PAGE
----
Could you give yourself a moment to rediscover what is hidden within you and in plain sight?
Something that your child will notice and what you’ll notice in them.
It is common when we are overwhelmed, tired or having a ‘misery moment’ to forget what we are actually good at – our strengths.
Research says working to our strengths is associated with life satisfaction
Strengths like other strengths – they are friends – so if you think you only have one, you’ll have another.
Sometimes we use our strengths in overdrive. You might be familiar with this. It shows up as too organised, too attentive or too kind.
Think about what happens to you when your strengths are in overdrive mode. Do you get on people’s nerves, do you get taken advantage of (too kind is a perfect example)?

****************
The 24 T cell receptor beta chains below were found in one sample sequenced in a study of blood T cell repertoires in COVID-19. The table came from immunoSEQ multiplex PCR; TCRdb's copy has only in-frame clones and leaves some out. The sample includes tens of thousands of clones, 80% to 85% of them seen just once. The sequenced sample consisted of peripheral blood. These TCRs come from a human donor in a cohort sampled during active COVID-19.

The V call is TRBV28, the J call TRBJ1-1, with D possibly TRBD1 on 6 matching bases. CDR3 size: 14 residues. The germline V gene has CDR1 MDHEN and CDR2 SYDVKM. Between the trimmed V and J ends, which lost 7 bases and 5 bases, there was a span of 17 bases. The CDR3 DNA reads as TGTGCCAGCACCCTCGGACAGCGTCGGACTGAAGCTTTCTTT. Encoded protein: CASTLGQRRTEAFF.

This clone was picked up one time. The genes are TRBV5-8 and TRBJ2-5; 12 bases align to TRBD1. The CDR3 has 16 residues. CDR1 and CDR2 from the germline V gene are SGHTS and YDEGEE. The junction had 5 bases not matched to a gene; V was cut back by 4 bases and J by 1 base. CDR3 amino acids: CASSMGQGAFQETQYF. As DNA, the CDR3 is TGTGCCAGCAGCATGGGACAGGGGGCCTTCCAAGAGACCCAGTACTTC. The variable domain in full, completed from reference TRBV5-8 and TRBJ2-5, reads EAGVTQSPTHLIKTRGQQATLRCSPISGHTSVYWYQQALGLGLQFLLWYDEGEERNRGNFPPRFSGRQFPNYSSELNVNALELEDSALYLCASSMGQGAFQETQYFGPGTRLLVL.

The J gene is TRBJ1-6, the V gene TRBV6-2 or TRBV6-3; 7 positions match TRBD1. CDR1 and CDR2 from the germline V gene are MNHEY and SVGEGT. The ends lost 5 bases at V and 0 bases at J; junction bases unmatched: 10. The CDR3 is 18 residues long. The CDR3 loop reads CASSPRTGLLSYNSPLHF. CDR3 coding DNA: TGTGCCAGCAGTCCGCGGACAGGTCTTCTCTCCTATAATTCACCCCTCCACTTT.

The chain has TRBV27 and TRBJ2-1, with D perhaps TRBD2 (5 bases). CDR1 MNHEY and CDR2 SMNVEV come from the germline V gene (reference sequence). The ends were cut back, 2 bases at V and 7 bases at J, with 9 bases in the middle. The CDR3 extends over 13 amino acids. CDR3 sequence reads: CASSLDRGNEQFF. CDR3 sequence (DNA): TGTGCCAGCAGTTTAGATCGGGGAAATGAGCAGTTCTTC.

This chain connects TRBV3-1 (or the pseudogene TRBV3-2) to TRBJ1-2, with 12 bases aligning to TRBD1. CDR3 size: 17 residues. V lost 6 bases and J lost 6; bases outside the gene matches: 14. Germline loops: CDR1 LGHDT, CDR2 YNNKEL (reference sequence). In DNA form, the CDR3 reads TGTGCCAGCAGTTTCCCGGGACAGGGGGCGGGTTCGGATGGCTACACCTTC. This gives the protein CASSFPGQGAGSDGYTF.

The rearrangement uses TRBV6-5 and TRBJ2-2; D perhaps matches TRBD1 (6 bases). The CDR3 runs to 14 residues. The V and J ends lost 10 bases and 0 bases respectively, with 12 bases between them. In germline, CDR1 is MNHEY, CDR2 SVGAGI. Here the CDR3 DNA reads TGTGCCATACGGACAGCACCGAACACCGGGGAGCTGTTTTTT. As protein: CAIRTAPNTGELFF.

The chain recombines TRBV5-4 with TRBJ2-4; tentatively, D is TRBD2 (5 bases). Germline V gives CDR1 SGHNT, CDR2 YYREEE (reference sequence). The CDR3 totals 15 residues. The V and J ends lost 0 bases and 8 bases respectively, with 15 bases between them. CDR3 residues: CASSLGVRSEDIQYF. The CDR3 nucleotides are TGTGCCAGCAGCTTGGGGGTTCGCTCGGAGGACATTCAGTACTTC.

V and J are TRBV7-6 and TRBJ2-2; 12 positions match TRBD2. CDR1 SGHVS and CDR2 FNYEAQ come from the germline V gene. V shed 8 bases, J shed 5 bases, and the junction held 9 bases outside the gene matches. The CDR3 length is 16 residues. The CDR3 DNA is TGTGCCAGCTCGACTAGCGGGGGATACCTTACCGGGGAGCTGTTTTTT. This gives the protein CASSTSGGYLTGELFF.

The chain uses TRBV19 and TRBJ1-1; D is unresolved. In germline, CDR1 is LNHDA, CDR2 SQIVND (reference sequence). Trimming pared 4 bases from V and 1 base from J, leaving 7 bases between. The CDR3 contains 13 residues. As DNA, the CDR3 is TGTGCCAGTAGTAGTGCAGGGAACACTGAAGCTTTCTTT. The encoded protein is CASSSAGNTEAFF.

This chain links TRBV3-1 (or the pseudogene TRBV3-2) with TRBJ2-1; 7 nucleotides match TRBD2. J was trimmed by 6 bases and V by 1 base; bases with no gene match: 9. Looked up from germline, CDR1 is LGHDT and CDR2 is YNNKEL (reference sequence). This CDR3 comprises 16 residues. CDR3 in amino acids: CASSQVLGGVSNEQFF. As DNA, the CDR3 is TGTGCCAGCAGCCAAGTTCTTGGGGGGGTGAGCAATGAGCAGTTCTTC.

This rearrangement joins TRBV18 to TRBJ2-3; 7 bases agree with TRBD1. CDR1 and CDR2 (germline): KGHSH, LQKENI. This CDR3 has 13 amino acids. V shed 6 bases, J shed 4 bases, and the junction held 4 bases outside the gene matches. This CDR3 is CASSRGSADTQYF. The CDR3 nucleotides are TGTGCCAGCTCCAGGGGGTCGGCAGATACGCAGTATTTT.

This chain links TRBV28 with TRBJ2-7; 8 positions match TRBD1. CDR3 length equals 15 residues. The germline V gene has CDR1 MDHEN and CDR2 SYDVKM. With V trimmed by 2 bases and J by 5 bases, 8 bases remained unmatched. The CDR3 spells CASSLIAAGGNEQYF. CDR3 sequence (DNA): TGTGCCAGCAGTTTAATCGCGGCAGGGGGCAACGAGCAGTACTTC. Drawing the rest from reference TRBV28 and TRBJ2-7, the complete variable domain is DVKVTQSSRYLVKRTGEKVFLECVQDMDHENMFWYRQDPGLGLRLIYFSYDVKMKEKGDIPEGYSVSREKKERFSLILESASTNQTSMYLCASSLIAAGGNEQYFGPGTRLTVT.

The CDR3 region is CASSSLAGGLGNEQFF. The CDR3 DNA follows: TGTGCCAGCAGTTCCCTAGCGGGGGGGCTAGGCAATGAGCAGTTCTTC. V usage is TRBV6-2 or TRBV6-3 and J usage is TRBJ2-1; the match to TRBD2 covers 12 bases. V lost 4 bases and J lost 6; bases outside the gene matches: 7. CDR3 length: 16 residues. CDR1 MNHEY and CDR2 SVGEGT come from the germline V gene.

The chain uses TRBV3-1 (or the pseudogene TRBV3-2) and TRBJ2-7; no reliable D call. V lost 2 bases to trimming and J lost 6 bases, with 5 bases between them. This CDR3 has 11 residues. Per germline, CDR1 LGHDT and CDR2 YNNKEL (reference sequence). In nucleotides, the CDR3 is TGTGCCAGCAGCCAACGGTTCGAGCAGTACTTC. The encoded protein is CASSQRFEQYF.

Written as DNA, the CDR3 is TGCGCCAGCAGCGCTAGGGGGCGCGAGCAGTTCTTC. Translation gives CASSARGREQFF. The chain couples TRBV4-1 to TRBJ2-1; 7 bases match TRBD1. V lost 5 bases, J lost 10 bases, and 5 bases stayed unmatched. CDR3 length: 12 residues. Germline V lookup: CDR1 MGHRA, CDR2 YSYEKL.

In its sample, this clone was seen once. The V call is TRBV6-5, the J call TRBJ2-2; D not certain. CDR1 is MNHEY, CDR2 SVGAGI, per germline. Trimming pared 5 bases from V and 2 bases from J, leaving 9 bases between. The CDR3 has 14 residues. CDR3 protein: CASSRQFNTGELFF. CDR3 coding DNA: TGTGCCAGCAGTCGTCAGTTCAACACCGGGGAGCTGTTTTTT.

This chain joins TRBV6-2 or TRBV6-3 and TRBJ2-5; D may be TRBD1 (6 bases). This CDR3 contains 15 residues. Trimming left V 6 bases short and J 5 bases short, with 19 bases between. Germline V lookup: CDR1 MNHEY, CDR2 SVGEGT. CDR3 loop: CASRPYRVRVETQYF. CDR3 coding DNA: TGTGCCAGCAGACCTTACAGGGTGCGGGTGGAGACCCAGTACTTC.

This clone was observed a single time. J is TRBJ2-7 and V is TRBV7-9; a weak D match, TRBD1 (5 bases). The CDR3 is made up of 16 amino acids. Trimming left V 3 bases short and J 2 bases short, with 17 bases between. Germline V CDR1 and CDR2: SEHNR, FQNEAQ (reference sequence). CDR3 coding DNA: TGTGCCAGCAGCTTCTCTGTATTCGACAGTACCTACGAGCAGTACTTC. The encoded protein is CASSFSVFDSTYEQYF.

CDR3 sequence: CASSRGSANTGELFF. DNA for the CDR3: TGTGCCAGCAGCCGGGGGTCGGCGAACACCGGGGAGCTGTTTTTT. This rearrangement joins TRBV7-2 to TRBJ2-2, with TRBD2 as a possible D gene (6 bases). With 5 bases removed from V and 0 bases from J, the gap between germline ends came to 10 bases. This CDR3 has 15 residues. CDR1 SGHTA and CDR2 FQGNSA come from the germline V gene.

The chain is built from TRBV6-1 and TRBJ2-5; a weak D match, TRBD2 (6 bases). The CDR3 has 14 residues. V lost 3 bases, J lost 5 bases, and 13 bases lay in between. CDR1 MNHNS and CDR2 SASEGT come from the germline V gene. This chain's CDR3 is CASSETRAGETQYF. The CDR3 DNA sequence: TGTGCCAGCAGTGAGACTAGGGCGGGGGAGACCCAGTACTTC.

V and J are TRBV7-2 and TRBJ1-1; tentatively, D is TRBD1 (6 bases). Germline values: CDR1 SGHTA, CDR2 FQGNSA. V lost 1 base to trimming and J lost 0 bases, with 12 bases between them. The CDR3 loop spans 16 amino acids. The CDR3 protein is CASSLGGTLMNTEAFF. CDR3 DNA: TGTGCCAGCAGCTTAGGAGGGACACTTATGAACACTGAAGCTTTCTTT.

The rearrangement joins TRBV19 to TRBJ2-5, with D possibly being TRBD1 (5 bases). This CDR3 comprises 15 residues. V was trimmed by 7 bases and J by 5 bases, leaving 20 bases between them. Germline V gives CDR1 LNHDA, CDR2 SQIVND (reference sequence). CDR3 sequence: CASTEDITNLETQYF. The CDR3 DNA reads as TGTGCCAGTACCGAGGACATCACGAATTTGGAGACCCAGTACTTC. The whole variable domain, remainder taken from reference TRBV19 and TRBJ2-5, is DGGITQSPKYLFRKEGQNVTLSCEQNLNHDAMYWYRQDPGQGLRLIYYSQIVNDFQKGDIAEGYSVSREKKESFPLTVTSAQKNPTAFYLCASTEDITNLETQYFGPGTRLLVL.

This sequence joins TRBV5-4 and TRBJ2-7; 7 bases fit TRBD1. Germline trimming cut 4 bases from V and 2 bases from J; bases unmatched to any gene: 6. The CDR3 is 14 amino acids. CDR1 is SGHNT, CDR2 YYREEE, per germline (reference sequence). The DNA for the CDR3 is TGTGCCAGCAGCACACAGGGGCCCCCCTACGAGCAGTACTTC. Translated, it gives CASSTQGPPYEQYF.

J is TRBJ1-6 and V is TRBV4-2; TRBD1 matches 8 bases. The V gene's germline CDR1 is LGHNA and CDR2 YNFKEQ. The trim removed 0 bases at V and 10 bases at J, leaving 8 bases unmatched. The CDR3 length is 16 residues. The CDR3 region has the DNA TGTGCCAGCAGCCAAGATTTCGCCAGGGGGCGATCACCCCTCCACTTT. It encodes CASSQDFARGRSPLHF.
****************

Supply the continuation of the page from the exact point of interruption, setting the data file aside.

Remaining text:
Good news is, actioning your strengths in overdrive doesn’t diminish life satisfaction – you can still be happy! The key is to learn to manage the overdrive and there are plenty of skills and strategies around this.
Strengths and your inner critic are not besties
So why is important to know your strengths?
- Your inner critic usually shouts about what you are not good at; knowing your strengths means you can ‘back chat’ that inner critic – quieten it.
- Quietening the inner critic leads to a more content life.
- Drawing on our strengths build resilience – resilience gets up and over the tough times.
How can you build your child's strengths?
If you have children, you are modelling your strengths every day. They are watching how you use them for good and challenging times. Within the first six years, children discover their strengths just like they do their language.
You can reward your child’s display of strengths, even as babies. It is as simple as acknowledging and naming the strength. This puts it in their memory too.